Tel Aviv Schools Boost Security Amid Manhunt for Shooting Suspect

Classes in Tel Aviv schools held as scheduled, but 50 percent of students in northern Tel Aviv stay home. Police focusing searches in north Tel Aviv.

Increased security outside of a Tel Aviv school, January 3, 2016.
Tomer Appelbaum

Israel Police and the Shin Bet security service reported a significant development Sunday morning in the investigation into Friday's Tel Aviv shooting attack.

Security officials say they have accumulated more information over the past 24 hours regarding the events preceding the shooting, as well as the events that followed.

The manhunt for the suspect, Nashat Melhem, continued through Sunday morning, focusing their search in north Tel Aviv. However, officials decided to conduct searches covertly and without weapons drawn, in order to allay panic among the public. Officials also decided to station forces in crowded places throughout the city.

Tel Aviv educational institutions increased security Sunday morning amid the manhunt for the suspected assailant behind Friday's deadly shooting. Classes and trips are being held as scheduled. Israel Police are continuing to gather intelligence relating to Melhem's whereabouts.

50 percent of students in northern Tel Aviv stayed home from school. 90 percent of students attended classes in south Tel Aviv, while 70 percent of students in central Tel Aviv attended classes.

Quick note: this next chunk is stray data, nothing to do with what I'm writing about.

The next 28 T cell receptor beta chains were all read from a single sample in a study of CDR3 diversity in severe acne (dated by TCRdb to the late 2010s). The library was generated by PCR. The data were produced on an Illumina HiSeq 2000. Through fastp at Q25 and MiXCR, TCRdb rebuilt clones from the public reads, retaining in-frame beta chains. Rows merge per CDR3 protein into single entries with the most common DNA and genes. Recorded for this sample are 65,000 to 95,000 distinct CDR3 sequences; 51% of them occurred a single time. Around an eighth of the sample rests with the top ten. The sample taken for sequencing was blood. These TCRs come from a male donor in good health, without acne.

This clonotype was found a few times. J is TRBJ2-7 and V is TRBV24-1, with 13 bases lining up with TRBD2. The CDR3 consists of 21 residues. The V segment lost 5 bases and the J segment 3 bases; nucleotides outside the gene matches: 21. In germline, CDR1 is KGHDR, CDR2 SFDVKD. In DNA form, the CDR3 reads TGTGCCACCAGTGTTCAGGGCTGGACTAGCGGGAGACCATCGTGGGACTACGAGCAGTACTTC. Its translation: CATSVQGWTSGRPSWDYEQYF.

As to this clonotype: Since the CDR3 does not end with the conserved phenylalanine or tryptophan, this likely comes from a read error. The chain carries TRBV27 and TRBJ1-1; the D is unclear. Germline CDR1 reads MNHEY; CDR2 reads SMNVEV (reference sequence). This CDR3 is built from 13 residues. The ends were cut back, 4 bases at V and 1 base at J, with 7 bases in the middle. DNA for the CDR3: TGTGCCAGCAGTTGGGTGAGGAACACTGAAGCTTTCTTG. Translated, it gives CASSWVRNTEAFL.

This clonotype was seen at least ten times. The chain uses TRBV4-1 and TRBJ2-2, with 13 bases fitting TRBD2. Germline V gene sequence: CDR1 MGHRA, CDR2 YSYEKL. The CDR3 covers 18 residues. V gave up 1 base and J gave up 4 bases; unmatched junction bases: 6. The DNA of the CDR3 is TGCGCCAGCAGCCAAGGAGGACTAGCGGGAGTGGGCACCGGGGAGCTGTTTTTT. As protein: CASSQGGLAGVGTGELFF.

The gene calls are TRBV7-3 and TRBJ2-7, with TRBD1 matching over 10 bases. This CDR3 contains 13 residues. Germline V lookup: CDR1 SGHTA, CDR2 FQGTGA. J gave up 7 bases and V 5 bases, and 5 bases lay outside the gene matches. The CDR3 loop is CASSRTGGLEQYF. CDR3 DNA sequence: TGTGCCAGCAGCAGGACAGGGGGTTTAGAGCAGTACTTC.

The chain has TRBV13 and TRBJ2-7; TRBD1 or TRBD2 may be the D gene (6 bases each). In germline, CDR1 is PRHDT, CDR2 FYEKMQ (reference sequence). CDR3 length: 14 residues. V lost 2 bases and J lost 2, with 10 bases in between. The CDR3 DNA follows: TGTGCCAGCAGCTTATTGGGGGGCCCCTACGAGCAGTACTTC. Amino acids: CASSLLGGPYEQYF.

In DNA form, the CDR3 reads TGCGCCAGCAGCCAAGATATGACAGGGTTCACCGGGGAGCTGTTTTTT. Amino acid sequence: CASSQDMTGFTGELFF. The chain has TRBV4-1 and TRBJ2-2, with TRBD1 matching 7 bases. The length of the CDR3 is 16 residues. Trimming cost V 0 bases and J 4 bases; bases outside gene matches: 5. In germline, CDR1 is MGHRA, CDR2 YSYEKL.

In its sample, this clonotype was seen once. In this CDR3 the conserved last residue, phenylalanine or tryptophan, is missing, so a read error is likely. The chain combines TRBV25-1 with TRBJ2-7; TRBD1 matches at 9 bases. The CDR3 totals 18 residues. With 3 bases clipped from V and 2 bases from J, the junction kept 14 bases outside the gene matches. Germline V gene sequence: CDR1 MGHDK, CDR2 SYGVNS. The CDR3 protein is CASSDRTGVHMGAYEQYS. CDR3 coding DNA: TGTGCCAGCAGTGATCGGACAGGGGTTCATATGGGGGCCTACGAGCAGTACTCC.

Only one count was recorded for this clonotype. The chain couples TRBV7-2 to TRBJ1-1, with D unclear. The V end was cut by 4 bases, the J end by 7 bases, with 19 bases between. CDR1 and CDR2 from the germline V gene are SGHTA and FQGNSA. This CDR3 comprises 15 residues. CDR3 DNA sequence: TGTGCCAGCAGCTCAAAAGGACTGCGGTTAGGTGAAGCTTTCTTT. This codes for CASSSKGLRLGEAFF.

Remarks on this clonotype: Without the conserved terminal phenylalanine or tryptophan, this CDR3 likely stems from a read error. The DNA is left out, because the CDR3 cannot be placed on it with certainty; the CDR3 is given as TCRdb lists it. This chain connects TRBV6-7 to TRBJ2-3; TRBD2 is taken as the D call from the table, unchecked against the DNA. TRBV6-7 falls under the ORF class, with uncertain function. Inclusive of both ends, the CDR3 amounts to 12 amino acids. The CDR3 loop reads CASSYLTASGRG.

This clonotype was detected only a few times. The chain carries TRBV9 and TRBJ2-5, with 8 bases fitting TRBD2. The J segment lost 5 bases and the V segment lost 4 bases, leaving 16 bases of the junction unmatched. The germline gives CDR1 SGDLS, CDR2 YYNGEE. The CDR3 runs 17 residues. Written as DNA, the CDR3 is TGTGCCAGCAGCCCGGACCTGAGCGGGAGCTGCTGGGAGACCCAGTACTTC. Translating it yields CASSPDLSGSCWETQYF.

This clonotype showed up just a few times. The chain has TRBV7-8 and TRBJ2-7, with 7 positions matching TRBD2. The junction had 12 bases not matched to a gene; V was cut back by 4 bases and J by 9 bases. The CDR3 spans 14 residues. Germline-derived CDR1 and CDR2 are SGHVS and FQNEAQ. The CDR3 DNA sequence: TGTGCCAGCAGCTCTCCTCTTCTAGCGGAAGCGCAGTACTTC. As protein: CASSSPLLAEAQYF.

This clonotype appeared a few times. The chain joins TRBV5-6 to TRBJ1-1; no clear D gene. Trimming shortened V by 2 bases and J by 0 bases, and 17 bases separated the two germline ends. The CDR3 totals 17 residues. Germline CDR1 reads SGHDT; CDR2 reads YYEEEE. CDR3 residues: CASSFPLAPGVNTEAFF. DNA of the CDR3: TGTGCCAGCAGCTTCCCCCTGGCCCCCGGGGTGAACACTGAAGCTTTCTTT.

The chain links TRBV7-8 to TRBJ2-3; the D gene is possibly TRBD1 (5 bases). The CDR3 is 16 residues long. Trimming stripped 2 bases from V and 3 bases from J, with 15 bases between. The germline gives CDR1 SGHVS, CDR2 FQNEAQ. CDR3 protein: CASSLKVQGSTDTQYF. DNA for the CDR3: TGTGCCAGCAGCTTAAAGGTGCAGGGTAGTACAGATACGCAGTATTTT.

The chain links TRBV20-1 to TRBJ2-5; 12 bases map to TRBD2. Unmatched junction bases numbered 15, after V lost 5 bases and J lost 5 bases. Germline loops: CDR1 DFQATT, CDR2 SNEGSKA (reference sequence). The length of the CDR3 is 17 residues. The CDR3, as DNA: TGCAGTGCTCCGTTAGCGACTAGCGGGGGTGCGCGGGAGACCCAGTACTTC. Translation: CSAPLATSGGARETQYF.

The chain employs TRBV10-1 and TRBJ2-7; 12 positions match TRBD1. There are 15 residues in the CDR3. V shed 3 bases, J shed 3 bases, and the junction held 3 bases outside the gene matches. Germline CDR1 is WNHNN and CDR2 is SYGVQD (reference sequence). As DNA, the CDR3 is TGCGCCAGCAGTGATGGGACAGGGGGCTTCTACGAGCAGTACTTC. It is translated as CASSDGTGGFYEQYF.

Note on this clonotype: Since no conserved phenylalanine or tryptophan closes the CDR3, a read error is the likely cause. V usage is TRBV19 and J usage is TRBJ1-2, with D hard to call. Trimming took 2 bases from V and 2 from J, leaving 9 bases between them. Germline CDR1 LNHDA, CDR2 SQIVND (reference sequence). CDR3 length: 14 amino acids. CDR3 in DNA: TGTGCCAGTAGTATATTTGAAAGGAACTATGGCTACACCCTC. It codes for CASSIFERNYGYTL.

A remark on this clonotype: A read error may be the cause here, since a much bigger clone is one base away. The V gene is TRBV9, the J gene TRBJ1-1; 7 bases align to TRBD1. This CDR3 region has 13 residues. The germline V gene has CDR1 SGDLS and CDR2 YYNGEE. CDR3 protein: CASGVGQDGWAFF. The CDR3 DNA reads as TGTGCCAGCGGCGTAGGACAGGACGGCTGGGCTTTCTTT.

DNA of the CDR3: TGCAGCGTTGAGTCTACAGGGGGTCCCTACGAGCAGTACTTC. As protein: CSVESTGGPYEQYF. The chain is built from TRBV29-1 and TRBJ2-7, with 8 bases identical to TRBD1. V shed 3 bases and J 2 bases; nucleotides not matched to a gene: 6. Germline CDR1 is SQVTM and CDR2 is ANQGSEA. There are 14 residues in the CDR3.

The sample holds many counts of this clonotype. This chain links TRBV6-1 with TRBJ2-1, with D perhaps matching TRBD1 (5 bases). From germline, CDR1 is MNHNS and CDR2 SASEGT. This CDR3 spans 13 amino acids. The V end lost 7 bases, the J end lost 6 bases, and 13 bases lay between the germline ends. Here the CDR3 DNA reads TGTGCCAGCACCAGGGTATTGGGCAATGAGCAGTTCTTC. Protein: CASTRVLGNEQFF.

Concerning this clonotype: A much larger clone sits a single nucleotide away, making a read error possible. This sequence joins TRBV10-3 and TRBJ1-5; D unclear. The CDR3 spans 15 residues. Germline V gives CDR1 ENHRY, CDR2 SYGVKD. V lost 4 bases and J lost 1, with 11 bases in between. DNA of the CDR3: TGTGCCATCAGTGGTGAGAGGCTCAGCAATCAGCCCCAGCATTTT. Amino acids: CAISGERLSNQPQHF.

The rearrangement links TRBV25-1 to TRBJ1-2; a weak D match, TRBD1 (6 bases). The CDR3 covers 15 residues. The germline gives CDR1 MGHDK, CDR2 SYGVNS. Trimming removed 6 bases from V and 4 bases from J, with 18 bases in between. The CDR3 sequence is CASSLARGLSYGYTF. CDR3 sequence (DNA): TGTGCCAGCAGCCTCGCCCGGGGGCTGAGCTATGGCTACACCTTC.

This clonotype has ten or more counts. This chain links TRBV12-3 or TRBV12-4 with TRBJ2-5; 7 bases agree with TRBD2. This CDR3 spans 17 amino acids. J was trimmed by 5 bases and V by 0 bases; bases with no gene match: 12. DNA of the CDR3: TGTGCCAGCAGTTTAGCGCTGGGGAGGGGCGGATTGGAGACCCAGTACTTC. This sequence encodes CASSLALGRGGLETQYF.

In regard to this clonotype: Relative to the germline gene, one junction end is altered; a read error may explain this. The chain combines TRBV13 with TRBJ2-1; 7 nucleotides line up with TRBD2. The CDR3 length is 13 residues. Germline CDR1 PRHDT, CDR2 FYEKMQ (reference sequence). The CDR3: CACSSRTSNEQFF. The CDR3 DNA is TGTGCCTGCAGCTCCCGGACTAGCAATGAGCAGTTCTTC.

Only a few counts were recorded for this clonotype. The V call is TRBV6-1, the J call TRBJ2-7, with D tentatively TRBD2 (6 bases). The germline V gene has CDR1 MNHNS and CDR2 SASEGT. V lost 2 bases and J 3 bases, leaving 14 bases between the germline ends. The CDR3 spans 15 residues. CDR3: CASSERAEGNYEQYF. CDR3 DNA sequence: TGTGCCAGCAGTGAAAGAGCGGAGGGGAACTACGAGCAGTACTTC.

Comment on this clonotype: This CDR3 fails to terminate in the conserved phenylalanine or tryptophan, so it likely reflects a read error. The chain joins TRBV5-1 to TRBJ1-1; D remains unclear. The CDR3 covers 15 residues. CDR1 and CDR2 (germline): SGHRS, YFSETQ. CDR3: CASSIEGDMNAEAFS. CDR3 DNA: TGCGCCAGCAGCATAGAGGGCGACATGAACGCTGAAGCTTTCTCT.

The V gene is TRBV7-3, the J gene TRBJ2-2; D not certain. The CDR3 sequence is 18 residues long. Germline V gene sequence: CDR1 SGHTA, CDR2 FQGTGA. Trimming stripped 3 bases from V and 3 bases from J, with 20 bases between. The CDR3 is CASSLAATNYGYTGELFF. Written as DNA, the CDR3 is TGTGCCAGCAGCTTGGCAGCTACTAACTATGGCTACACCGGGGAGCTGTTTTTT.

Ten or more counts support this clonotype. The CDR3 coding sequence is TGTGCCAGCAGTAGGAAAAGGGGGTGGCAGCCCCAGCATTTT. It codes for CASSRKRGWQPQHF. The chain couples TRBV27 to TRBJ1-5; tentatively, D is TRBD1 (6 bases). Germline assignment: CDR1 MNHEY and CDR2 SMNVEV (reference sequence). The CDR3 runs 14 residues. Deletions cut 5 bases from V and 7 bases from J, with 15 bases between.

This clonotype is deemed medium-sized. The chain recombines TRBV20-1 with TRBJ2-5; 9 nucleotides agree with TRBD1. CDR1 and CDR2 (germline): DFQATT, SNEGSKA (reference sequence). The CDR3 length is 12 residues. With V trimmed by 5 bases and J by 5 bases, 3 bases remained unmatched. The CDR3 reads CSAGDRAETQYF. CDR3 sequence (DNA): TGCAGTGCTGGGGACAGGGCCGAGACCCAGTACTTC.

The Tel Aviv municipality said that security guards and patrolmen are working in coordination with police, specifically near schools and crowded areas. The municipality called on people to go about their regular routines, but to report any unusual incidents.

"I understand parents' feelings in light of existing tensions," Tel Aviv mayor Ron Huldai said. "I met with the prime minister and all senior security officials, and we agreed to considerably reinforce security around the city's educational institutions over the next several days."

Large forces consisting of Israel Police, the Shin Bet and the Israel Defense Forces continue to search for Melhem, a 29-year-old Israeli Arab from Arara in northern Israel. Defense officials expressed concern that they have no leads to Melhem's whereabouts. Police remain concerned that he may be entrenched in an apartment or a crowded place. Special units remain on high alert in case of such an incident.

Melhem had stolen the gun from his father, who works in security. The father had recognized the suspect from media reports and reached out to the police.

Melhem had served time in prison for trying to snatch a soldier's weapon. During his interrogation in 2007, he said that he wanted to avenge his cousin's death.

Juadat Milhem, Melhem's brother, was arrested on Friday in connection to the attack.

Two people were killed and seven were wounded in the shooting at the Simta bar, on the corner of Dizengoff and Gordon St. in central Tel Aviv. The two killed in the attack were Alon Bakal, 26, a manager at the pub, Shimon Ruimi, 30, a resident of Ofakim.